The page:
This is a continuation of a multi-post article. You can read the first post here and the previous post here. This is also part of a larger series called "The Koran from a Christian perspective." You can find other posts in this series here.For millennia, polygamy had been practiced as a way of life. Even some of the greatest personages in the Jewish scriptures were polygamists including Abraham, Moses, King David, and perhaps the greatest of them all, King Solomon who had "seven hundred wives, princesses, and three hundred concubines." (1 Kings 11:3) So much for being the wisest man to have ever lived! While the Jewish and Christian scriptures acknowledge the reality of polygamy present within the culture of their times, it never prescribes it or affirms it as an acceptable practice before God. God may tolerate polygamy but the scriptures contain no direct condoning of it from God Himself. However, polygamy is directly taught by the Koran as a divine precept and something that is normal, acceptable, and honorable before God.
"If you fear that you will not act justly [fairly] towards the orphans, marry such women as seem good to you, two, three, four; but if you fear you will not be equitable, then only one, or what your right hands own [slaves whom ye have acquired]; so it is likelier you will not be partial." (Koran 4:3)To the faithful, permission is given to marry up to four wives, not counting any slaves with which they may live in concubinage with. The "fair acts" which Muhammad is referring to here are the obligations that men had to provide for the needs and futures of the orphans.
"Give the orphans their property, and do not exchange the corrupt [worthless things] for the good [your valuable ones]; and devour not their property with your property [after adding it to your own]; surely that is a great crime." (Koran 4:2)In other words, after having taken on the care of an orphan and their property, if you should later rue the idea of giving up that property, then go ahead and marry them and keep their property as your own. There is no discussion of love or any real desire to care for the orphan girl, it becomes simply a financial matter as to which is better, to let her and her property go or to marry her and keep her property.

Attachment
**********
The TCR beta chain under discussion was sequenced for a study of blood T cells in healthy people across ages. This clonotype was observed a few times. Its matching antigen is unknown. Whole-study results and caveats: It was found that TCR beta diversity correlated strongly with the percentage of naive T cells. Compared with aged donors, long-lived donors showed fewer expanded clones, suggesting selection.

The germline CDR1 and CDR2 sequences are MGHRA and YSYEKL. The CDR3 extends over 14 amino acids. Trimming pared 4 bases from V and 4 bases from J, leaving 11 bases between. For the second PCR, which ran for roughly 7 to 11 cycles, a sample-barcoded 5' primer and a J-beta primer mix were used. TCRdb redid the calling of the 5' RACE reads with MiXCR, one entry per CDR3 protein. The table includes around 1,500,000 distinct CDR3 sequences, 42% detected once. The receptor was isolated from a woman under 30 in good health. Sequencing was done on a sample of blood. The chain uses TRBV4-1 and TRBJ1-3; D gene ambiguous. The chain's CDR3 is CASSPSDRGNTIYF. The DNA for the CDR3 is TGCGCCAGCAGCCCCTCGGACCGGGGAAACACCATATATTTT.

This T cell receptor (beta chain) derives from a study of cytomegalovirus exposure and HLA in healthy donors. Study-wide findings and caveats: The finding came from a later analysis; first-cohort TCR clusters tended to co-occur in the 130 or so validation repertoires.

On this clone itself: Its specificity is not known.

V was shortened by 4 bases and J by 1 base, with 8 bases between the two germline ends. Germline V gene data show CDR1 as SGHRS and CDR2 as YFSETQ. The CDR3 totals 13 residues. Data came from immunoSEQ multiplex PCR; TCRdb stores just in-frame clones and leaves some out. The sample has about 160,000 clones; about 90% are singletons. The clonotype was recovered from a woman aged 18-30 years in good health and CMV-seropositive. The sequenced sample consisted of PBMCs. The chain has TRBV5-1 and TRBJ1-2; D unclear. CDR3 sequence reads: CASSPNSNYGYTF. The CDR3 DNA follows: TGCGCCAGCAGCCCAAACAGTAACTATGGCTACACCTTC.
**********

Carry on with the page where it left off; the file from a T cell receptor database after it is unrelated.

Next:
Polygamy has its own challenges, as the Koran readily acknowledges.
"You will not be able [have it at all in your power] to be equitable between your wives [treat your wives alike], be you ever so eager; yet do not be altogether partial so that you leave her as it were suspended." (Koran 4:128)The great wisdom of the Koran is "just try!" You will not be able to do it but at least try to do your best. In fact, if it gets too bad, give up marring other wives and just take concubines from your slaves where at least there is no expectation or requirement that you be equatable towards them.
"but if you fear you will not be equitable, then only one, or what your right hands own [slaves whom ye have acquired]; so it is likelier you will not be partial." (Koran 4:3)
Sometimes it is better to take slaves than to have to worry about pleasing multiple wives. In fact, the Koran places no limits on the sex permitted between a man and the female slaves he owns. They are property and he has God's permission to go into them as he pleases. He may lay with them without having to worry about treating them as people or as one of his wives.